Street food is a type of cuisine that is typically sold by street vendors. It's often really easy to eat food that can just be held onto and consumed while on the go. These days, street food has become a huge part of the food world. It's no longer just to buy off someone on the sidewalk and eat as a quick snack.

RELATED: 10 Of The Most Beautiful Train Journeys In Asia

In Asia, there is a wide array of unique and tasty street food, which are often on the cheaper side and offer a great way to experience the culture and cuisine. Each Asian country has its own type of food, meaning that there are a ton of different types of meals to try while in these countries.

To see 10 tasty items of Asian street food every foodie has to try, keep reading!

10 Egg Coffee

Eggs and coffee going together isn't that strange of an idea, right? They're both super tasty at breakfast, but we don't typically eat them in the same dish. However, in Vietnam, there's a popular street food that involves putting the egg in the coffee.

In order to make this coffee, egg yolk is beaten with condensed milk, sugar, and coffee. Then, the coffee is strained and poured into a cup before "egg cream" is added. The egg cream is made by beating an egg yolk until it's all mixed up and ready to be poured into the cup. It's served in a bowl of hot water to keep the coffee warm.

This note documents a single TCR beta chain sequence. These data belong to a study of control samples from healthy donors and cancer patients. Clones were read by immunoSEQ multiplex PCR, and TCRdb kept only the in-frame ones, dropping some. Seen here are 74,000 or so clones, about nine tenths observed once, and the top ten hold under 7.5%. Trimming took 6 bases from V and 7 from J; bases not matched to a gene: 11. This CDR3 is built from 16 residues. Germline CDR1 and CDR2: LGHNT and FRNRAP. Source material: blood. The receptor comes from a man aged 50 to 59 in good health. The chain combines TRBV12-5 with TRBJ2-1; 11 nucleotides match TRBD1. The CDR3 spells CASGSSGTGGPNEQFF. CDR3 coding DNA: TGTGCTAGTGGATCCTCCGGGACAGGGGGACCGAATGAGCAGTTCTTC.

9 Penang Asam Laksa

Penang Asam Laksa is a street food popular in Malaysia. This dish is named after Penang, a state that is located in the northwestern part of the country.

This dish is a soup that has thick, tasty rice noodles with a mix of herbs and vegetables that are cooked up and mixed into the broth. The liquid is thickened with mackerel and shrimp sauce. It has a really fresh, fishy flavor and is served across Malaysia, particularly in Penang where it got its start in the culinary world.

8 Samosas

Because Indian food has become so huge all over the world, it's hard to avoid trying Samosas at some point. Samosas are made by taking the outer dough and filling it with a savory filling, usually including onions, peas, or lentils and a variety of spices. The Samosa is then fried so the outside is nice and crispy while the inside is cooked perfectly.